Hybrids showed positive heterosis for body weight, growth and survival
There is an increasing interest in many coastal areas of the world, particularly arid regions, to culture tilapia in marine habitats. Therefore, producers must obtain hybrid tilapia capable of surviving and growing well in seawater culture facilities.
Most commercially cultured tilapia species, such as the Nile tilapia, Oreochromis niloticus, are suitable for production in freshwater and low-salinity waters only. However, the euryhaline Tilapia zillii; the biparental tilapia, Sarotherodon melanotheron; the maternal mouth brooders O. mossambicus and O. spilurus; and hybrids such as Florida red tilapia, O. urolepis hornorum x O. mossambicus; and the O. mossambicus x O. niloticus hybrids tolerate a wide range of salinities, and can thrive and reproduce successfully in full-strength seawater after proper acclimation. Moreover, crossing the high-salinity-tolerant O. mossambicus with the fast-growing red tilapia resulted in a hybrid in which desirable traits from the two species were combined.
Kuwait is an arid country with a very limited amount of low-salinity underground water, but abundant seawater. Therefore, tilapia culture in saline environments is among the several options to grow tilapia in Kuwait.
The author conducted a study with partial funding from the Kuwait Foundation for the Advancement of Sciences to compare the growth, survival and presence of skin lesions and eye cataracts in first-generation hybrids developed through hybridization between the fast-growing Genetically Improved Farmed Tilapia (GIFT) strain of O. niloticus and the salt-tolerant O. spilurus with those of the original pure parents in freshwater and in full-strength seawater. The study also investigated whether hybrid vigor in growth, feed conversion and survival was present in the reciprocal hybrids.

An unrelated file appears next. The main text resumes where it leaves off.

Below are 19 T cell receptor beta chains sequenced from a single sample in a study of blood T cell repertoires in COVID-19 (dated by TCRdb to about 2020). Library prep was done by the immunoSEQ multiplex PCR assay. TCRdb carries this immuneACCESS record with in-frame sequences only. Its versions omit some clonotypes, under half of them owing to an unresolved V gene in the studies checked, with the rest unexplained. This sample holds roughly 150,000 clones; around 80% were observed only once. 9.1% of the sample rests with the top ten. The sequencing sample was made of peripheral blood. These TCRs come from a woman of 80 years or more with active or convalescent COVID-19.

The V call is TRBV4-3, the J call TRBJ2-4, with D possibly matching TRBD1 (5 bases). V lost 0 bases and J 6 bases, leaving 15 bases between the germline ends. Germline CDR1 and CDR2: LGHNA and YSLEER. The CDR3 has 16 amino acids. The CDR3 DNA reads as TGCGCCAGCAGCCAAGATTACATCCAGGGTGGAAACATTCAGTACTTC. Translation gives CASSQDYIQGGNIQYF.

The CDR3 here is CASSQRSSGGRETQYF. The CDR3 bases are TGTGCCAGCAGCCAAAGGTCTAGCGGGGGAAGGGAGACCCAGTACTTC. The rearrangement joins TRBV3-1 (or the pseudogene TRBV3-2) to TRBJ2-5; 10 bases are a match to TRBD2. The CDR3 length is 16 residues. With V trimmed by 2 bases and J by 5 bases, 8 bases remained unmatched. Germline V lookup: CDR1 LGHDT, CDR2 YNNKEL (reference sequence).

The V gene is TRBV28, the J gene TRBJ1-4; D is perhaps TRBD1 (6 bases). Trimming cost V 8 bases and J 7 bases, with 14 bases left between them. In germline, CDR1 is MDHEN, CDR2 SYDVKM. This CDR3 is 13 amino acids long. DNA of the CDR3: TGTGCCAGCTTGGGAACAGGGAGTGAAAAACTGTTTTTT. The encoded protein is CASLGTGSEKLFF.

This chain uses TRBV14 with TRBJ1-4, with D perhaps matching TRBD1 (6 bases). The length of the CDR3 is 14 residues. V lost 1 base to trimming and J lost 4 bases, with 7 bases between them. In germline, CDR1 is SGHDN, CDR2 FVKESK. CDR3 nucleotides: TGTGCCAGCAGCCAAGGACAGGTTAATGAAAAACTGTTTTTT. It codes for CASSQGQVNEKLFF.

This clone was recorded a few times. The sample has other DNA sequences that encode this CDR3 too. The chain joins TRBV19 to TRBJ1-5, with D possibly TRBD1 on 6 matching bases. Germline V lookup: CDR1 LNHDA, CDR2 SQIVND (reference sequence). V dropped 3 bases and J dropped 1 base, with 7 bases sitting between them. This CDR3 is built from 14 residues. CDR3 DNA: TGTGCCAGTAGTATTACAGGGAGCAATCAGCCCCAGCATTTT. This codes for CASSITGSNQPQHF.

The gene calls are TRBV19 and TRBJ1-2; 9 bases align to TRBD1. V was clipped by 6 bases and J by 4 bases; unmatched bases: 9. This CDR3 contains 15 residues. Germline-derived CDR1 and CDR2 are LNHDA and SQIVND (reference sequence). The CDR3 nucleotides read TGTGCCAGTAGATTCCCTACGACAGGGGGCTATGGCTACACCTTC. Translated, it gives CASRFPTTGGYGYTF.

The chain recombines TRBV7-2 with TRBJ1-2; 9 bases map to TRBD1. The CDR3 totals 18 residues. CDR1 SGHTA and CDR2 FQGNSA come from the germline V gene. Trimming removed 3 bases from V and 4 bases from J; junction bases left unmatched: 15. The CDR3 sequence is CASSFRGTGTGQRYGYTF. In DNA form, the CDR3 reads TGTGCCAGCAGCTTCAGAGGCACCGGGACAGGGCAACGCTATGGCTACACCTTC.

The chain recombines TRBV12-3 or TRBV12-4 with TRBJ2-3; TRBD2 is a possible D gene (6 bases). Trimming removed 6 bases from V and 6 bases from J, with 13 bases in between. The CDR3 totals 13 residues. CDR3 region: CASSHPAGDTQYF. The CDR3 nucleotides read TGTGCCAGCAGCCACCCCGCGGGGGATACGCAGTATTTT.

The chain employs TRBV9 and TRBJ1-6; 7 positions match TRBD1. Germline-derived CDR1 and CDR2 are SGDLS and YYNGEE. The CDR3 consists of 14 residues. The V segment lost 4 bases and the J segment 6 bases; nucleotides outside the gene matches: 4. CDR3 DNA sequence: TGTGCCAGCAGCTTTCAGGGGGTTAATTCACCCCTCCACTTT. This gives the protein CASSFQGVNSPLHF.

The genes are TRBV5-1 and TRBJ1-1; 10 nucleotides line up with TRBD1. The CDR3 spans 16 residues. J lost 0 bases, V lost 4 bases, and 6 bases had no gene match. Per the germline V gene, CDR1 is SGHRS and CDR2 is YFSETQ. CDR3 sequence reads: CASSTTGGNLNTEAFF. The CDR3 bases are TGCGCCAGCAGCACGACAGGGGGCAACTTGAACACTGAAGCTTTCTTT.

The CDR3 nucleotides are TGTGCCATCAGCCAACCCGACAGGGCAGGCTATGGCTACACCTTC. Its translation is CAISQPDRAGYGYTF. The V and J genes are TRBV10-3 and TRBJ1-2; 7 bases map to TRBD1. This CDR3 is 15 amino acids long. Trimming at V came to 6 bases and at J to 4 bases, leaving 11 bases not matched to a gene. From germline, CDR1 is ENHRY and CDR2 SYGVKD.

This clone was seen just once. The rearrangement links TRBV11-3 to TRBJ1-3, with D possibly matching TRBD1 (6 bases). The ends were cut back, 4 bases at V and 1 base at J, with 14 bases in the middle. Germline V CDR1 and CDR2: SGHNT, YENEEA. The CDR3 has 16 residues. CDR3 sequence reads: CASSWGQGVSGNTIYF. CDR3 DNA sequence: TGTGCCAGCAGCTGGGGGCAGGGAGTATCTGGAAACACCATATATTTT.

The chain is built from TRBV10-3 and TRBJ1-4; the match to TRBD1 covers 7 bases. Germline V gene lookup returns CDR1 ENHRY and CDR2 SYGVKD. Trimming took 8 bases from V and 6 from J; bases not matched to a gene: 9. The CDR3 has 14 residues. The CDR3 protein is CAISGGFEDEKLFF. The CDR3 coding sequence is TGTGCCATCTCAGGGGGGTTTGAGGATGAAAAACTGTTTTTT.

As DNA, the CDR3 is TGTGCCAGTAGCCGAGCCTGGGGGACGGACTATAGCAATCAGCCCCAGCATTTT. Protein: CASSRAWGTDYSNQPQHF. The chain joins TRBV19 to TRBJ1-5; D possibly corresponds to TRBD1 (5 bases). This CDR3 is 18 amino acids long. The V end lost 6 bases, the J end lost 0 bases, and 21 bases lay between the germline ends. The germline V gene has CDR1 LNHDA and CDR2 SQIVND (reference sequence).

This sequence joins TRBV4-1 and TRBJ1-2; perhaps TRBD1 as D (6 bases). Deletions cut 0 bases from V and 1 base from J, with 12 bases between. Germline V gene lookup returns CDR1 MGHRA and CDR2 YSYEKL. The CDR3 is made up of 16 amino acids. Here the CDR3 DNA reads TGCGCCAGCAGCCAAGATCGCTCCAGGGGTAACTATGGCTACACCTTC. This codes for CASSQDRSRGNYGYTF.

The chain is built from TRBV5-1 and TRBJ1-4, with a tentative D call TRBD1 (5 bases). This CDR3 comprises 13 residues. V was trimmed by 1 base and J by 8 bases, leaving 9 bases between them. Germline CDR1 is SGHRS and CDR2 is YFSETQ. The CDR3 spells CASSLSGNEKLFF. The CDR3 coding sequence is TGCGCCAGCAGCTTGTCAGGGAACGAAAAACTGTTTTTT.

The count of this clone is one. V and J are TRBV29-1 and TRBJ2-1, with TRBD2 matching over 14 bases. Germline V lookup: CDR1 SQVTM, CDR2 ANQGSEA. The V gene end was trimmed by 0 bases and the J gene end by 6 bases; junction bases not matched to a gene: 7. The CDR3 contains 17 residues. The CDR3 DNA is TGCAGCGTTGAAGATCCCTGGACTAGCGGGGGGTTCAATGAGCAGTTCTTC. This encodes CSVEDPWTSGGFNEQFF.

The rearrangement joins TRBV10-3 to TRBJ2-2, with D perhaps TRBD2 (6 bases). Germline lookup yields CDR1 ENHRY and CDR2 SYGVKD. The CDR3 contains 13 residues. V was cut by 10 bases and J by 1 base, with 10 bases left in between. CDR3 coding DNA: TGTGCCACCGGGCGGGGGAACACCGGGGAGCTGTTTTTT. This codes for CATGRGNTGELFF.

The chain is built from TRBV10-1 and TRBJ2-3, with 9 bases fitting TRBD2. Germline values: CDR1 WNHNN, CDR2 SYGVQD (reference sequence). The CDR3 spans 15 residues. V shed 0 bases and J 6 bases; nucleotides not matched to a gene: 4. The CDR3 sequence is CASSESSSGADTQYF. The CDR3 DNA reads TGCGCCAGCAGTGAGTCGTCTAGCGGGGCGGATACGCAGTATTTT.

The pure-bred fish used in the study were O. spilurus (S.S.) and GIFT O. niloticus (N.N.) with parents of the same species. The reciprocal hybrids were female GIFT O. niloticus x male O. spilurus (N.S.) and female O. spilurus x male GIFT O. niloticus (S.N.). Each fish genotype represented a treatment, and each treatment was triplicated in 0.3-m3 fiberglass tanks within a recirculating water system.
Fish with a mean weight of 3.5 g were stocked at a rate of 150/m3. Water temperature was maintained at 29.0 ± 2.0 degrees C throughout the 180-day study. The fish were fed 47 percent-protein commercial pellets for sea bream at 10 percent of body weight daily, decreased gradually to 3 percent as the fish grew.
Results showed the N.N. genotype reared in freshwater had significantly higher values for mean body weight and growth rates, followed by the N.S. and S.N. hybrids. The S.S. fish had the lowest values.
In seawater, the S.N. hybrid had the highest values for body weight and growth, followed by its reciprocal N.S. hybrid and the N.N. parents. However, no significant difference was observed among the S.N., N.S. and N.N. groups. The S.S. genotype had significantly lower values (Table 1). All fish groups in both salinities showed linear increases in body weight over time.